Feds threaten to shut down CBD company for making illegal health claims
It's unlawful to advertise that a product can prevent, treat, or cure human disease without reliable scientific evidence. There is very little for CBD.
The federal government threatened to shut down a Florida-based patent medicine company on Tuesday for illegally claiming its CBD products could treat teething pain, ear aches, autism, ADHD, Parkinson’s and Alzheimer Disease.
Rooted Apothecary, of Naples, was reprimanded for making unsubstantiated claims by the U.S. Food and Drug Administration and the Federal Trade Commission.
The company used its websites and social media to make the unfounded claims. On Tuesday afternoon, the offending material was still posted to Rooted Apothecary’s web pages. Rooted Apothecary also unlawfully markets its pricey products as dietary supplements, which is strictly forbidden by federal law.
Under the Federal Trade Commission Act, it is unlawful to advertise that a product can prevent, treat , or cure human disease unless the advertiser has reliable scientific evidence. There are no well-controlled human clinical studies proving CBD can be of help for anything but some rare forms of pediatric seizure disorders.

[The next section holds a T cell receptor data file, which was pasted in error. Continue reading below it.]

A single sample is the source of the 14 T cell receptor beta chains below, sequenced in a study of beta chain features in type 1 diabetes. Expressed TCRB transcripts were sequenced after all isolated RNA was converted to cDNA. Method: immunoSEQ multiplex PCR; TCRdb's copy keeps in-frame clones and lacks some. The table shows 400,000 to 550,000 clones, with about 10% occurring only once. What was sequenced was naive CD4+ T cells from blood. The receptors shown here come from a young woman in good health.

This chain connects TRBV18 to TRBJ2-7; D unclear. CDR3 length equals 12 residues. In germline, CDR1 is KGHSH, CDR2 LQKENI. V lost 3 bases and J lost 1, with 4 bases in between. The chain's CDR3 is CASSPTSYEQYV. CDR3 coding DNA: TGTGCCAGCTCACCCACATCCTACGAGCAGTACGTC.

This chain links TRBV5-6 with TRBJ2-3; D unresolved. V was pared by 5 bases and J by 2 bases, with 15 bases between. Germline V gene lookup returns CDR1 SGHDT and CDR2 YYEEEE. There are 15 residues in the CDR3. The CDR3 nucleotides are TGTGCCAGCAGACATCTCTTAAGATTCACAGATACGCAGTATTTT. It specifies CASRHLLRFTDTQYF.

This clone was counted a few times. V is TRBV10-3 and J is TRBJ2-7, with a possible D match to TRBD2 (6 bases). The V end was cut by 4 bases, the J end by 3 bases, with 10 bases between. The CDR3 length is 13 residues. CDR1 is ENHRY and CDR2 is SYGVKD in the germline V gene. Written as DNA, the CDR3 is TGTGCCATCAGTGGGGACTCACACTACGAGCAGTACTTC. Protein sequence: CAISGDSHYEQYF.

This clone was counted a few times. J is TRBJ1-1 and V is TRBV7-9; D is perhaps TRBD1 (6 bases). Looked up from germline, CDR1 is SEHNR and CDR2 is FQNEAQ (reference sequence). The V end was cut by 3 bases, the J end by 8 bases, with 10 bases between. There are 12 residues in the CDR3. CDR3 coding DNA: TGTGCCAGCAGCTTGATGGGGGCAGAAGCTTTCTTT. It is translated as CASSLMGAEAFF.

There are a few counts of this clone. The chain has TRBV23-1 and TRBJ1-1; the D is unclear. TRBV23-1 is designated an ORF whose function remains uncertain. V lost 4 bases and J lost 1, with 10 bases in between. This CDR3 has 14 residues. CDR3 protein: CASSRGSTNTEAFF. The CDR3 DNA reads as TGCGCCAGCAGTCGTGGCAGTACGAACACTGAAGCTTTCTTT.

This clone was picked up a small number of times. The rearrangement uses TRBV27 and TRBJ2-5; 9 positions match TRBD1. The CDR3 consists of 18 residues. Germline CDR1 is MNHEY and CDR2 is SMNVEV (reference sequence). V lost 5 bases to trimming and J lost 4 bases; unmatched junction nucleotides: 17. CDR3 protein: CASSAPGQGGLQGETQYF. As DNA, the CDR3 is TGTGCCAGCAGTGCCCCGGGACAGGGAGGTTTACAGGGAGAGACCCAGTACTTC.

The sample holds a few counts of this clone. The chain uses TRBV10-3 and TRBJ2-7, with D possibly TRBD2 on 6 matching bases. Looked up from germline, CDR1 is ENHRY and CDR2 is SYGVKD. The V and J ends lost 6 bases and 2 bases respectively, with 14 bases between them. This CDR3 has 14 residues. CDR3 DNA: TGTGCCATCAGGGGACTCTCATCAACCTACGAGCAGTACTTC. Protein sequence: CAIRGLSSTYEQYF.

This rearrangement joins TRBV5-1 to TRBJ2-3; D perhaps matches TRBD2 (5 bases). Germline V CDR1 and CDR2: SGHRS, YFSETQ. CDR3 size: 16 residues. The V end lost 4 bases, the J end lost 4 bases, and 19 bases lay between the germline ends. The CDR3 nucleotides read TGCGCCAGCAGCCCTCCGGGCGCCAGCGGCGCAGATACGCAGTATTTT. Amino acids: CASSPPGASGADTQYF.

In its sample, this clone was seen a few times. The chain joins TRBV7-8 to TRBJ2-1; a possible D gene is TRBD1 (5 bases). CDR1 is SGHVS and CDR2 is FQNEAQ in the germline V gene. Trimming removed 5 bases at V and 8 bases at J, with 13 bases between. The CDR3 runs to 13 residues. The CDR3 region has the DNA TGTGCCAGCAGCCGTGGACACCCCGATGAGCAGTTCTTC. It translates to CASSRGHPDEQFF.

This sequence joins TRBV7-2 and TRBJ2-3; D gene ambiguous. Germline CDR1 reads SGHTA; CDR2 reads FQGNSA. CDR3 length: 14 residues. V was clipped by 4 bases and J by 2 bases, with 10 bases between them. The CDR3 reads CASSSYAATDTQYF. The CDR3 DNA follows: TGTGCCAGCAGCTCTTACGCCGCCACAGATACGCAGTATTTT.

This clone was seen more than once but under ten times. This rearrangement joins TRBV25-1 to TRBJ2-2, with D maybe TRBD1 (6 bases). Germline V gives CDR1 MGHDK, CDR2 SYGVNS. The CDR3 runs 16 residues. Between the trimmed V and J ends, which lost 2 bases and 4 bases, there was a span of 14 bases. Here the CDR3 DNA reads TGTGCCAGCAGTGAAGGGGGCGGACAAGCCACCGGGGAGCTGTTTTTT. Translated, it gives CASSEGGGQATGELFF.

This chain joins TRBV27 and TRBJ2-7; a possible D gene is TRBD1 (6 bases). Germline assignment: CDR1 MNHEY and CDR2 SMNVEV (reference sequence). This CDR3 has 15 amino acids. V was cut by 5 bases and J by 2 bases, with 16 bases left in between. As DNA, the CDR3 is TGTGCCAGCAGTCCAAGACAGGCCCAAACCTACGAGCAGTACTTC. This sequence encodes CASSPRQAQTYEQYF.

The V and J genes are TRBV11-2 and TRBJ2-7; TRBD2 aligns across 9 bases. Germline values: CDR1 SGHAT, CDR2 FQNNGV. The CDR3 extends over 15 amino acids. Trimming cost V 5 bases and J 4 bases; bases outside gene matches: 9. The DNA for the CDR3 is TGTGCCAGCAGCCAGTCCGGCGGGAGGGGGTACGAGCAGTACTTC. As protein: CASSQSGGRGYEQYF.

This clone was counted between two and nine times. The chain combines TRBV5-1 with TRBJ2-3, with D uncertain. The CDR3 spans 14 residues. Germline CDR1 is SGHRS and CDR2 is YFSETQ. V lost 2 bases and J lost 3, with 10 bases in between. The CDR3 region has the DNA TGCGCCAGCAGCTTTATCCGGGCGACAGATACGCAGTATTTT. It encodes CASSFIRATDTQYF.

Rooted Apothecary’s products also failed to include adequate directions for use. That may be because there has been no standardized dosing established for CBD to treat anything but pediatric seizures. The FDA previously has sent warning letters to other companies making illegal claims for CBD. It’s unclear whether any of those letters have had their desired effect.
The FDA and FTC gave Rooted Apothecary 15 working days to correct the violations.
“The FDA continues to be concerned about the proliferation of products claiming to contain CBD that are marketed for therapeutic or medical uses that have not been approved by the agency,” said a spokesman in a statement. “The FDA has not approved any CBD products other than one prescription human drug product to treat rare, severe forms of epilepsy.”